Q&A: What's Life like Just Yards from a Kentucky Coal Plant?
'Amazing Race' Contestant William 'Bopper' Minton Talks About His Family's Life Near the B & W Resources Plant
By Lana Bandoim
Can you imagine fighting an endless stream of coal dust that permeates the air and watching it destroy your child's lungs? This is a daily reality for William "Bopper" Minton, a contestant on the current season of the "Amazing Race."
I had the opportunity to interview Bopper about his experience on the show and his ongoing struggle with the neighboring coal processing plant. The motorcycle mechanic from Manchester, Ky., lives 150 yards away from the B & W Resources Inc. tipple and has been documenting multiple violations at the coal processing plant.
Can you explain how you ended up living next to a coal processing plant?
Bopper: This was my grandfather's land, and he handed it down to my dad. I moved here at 12 years old. When I moved here, the plant was shut down and torn down. We never expected it to reopen again. About 9 years ago, they reopened it and made it even bigger. They basically bust up coal and load it on a train. The coal dust is intense. I got to give them some credit. They have done some work, but we just can't keep the coal dust out. It's too close for comfort. I can look out my kitchen window and see the plant.
How has having a coal plant as a neighbor affected your daughter's health?
Bopper: Madison has severe respiratory problems, and I've got the proof from doctors that it's caused by the coal dust. She's only 8 years old, but they have her on 7 different medications for asthma and allergies. She's had problems since she was a baby. At 6.5 months, she had a severe asthma attack and was hospitalized.
You mentioned that you are surrounded by coal dust. Can you describe your neighborhood and the impact that coal has had on its residents?
Bopper: We got the highway on one side and the processing plant on the other side. We're basically in the middle of a horseshoe and catching coal dust at every angle. There are only a couple of families in my neighborhood, so we're easy to ignore. We're poor people and up against a big coal company. They win.
My neighbor's dad died from lung cancer shortly after they opened up the processing plant. He never smoked. My whole family has lost their gallbladders. I do have some asthma, but I was a grown man before I was exposed to the coal dust. It's especially hard on children. That's why Madison is so sick. My neighbors have COPD and cancer. They don't smoke. Every day, we see huge plumes of coal dust from the plant and the trucks on the highway carrying the coal. I go outside and just touch the siding on my house, and my whole hand is covered in black dust. You can't get rid of it. It's everywhere.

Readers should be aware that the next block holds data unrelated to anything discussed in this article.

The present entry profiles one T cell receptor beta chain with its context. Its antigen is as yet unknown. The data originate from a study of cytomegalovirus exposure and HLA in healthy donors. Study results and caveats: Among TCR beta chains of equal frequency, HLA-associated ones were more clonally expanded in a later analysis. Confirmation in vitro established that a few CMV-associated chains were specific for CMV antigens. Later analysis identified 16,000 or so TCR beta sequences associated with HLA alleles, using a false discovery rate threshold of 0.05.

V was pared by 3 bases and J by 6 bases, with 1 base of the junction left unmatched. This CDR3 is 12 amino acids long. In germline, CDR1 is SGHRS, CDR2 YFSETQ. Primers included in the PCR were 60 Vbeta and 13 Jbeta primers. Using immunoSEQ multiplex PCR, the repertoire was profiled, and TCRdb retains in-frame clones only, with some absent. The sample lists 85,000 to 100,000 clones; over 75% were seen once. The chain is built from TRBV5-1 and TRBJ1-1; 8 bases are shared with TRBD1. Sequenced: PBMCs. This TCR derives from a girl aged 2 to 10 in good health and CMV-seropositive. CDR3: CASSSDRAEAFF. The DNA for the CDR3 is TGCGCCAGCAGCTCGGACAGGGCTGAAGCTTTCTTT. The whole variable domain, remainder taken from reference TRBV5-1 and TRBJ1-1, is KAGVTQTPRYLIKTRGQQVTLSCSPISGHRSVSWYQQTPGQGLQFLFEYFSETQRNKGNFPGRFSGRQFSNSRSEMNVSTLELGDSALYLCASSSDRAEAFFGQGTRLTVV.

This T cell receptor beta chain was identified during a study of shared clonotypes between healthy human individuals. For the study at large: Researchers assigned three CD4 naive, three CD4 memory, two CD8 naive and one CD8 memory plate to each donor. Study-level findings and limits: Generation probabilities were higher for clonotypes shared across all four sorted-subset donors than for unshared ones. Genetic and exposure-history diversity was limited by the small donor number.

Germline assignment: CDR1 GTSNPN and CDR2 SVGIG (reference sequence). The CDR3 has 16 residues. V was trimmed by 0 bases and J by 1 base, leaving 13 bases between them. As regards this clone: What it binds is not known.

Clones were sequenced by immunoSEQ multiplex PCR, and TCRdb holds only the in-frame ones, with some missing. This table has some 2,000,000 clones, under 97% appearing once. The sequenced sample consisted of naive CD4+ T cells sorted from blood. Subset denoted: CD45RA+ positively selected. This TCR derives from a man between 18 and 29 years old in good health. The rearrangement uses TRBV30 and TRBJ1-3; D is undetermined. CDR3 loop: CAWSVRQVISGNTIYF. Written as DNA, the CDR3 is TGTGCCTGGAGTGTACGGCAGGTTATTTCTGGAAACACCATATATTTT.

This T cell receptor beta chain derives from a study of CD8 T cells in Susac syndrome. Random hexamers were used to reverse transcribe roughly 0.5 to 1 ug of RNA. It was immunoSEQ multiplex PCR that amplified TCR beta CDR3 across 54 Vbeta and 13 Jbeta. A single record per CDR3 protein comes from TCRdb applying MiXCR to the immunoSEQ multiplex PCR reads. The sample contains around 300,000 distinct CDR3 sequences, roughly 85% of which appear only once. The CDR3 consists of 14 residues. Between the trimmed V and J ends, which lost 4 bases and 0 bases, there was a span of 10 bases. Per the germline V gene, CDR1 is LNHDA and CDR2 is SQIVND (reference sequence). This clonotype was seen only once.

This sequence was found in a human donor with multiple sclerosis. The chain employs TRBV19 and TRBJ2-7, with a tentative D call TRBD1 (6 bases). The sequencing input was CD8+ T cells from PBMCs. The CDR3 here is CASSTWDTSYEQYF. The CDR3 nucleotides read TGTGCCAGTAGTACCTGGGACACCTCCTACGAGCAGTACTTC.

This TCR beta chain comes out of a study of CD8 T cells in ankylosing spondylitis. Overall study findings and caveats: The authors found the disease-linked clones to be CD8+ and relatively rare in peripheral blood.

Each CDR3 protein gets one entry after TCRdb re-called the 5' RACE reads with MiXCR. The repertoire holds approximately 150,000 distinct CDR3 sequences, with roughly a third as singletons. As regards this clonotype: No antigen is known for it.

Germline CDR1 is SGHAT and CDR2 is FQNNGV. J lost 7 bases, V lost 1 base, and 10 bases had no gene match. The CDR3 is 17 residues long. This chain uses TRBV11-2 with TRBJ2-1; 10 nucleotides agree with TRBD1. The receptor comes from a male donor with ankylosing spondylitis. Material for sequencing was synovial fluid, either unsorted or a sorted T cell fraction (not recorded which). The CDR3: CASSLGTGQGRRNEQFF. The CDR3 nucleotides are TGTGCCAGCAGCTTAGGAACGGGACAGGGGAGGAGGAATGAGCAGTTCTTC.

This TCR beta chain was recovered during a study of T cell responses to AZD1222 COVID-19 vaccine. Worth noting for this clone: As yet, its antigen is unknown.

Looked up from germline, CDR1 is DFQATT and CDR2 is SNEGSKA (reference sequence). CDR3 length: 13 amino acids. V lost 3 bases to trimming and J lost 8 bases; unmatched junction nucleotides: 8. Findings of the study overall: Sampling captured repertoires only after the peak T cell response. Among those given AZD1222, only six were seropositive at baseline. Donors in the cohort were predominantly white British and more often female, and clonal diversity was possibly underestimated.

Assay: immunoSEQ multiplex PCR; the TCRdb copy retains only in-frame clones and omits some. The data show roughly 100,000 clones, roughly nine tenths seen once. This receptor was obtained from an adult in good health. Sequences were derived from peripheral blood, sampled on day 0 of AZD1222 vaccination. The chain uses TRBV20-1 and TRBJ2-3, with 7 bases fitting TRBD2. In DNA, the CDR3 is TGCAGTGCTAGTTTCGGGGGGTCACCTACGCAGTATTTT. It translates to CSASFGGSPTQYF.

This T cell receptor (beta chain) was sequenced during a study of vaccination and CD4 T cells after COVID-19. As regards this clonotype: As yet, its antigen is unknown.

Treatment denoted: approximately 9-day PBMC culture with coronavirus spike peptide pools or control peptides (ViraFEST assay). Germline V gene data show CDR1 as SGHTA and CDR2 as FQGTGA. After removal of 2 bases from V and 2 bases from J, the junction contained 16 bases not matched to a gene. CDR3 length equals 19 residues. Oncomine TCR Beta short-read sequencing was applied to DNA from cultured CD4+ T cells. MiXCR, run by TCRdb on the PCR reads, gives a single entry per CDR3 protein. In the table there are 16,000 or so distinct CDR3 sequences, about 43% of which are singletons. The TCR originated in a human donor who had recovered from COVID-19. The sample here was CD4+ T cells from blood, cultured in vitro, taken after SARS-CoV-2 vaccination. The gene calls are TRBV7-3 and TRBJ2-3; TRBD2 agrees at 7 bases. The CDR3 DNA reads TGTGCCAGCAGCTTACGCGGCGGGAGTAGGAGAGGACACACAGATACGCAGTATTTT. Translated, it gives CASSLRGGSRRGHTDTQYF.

How have people reacted to your appearance on the "Amazing Race"?
Bopper: Manchester is a small town. Everyone knows me. The show definitely helped me get more attention. I'm grateful for the opportunity they gave me to tell my story, but the processing plant ignores me. They know Madison is sick. Right now, all I get from them is silence.
What has been the result of your efforts to fight the coal processing plant?
Bopper: I've tried to speak to several lawyers here. Their families make money from coal, so they won't do anything. The EPA has been here. They agreed with the situation, but no one would do anything. I don't use coal as heat. I don't work in the coal plant. I see coal dust on my house and in my house. It's dust leaving the permitted area of the plant. Nobody wants to hear it. People feel threatened.
Why have you not been able to relocate?
Bopper: Who is going to buy my place? Everyone knows about the coal dust. I'm stuck here. I can't afford to move, and I can't sell it. I want to move. I know what it's doing to us, but I just can't do it.
What would you like B&W Resources Inc. to do?
Bopper: It's fixable, but they won't fix it. The fix is just to relocate the plant or relocate the families who live next to it.
You have captured multiple videos of violations at the plant. What has been the response to this evidence?
Bopper: I have the videos and a Facebook page, but the biggest problem is the state inspectors doing nothing. The inspectors look at the violations but won't write it up. Everything is corrupted. I've seen them come out here, and they won't do anything.
What do you plan to do next?
Bopper: The plant's permit is up for renewal. We're going to protest and keep fighting. http://news.yahoo.com/q-whats-life-just-yards-kentucky-coal-plant-235500018.html